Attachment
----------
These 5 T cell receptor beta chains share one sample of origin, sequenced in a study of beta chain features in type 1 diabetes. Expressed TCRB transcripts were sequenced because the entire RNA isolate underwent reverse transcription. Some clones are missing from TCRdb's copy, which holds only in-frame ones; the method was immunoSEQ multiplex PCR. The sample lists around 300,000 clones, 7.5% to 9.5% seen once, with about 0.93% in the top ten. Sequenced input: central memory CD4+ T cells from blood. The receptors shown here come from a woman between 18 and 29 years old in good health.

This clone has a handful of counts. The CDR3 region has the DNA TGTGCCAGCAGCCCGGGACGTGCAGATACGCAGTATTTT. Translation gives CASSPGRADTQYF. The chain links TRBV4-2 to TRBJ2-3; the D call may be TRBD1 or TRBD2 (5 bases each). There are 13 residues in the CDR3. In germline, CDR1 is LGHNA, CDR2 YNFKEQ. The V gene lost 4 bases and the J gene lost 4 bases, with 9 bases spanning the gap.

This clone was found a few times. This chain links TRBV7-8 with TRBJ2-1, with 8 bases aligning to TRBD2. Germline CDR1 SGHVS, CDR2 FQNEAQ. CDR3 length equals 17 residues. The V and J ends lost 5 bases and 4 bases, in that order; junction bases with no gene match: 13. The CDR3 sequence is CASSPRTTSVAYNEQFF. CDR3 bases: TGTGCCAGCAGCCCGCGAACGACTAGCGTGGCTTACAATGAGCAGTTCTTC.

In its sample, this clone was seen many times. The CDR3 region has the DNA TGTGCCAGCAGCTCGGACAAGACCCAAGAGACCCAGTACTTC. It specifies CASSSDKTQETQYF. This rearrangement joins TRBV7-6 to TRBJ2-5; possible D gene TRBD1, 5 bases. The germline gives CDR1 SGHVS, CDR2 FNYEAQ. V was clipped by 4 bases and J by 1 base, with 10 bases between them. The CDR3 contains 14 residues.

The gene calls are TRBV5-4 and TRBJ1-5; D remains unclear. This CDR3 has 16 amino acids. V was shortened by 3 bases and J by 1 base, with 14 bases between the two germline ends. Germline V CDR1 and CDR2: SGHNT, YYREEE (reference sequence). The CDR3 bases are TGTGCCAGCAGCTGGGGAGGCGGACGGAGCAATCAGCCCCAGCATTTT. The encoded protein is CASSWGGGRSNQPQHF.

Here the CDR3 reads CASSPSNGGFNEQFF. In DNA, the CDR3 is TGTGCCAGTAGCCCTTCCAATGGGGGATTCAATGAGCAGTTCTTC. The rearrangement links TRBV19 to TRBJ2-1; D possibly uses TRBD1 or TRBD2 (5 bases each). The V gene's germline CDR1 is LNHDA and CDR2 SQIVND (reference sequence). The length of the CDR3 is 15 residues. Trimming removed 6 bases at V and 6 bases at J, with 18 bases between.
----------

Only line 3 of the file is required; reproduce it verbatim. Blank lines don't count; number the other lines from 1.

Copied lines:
This clone was found a few times. This chain links TRBV7-8 with TRBJ2-1, with 8 bases aligning to TRBD2. Germline CDR1 SGHVS, CDR2 FQNEAQ. CDR3 length equals 17 residues. The V and J ends lost 5 bases and 4 bases, in that order; junction bases with no gene match: 13. The CDR3 sequence is CASSPRTTSVAYNEQFF. CDR3 bases: TGTGCCAGCAGCCCGCGAACGACTAGCGTGGCTTACAATGAGCAGTTCTTC.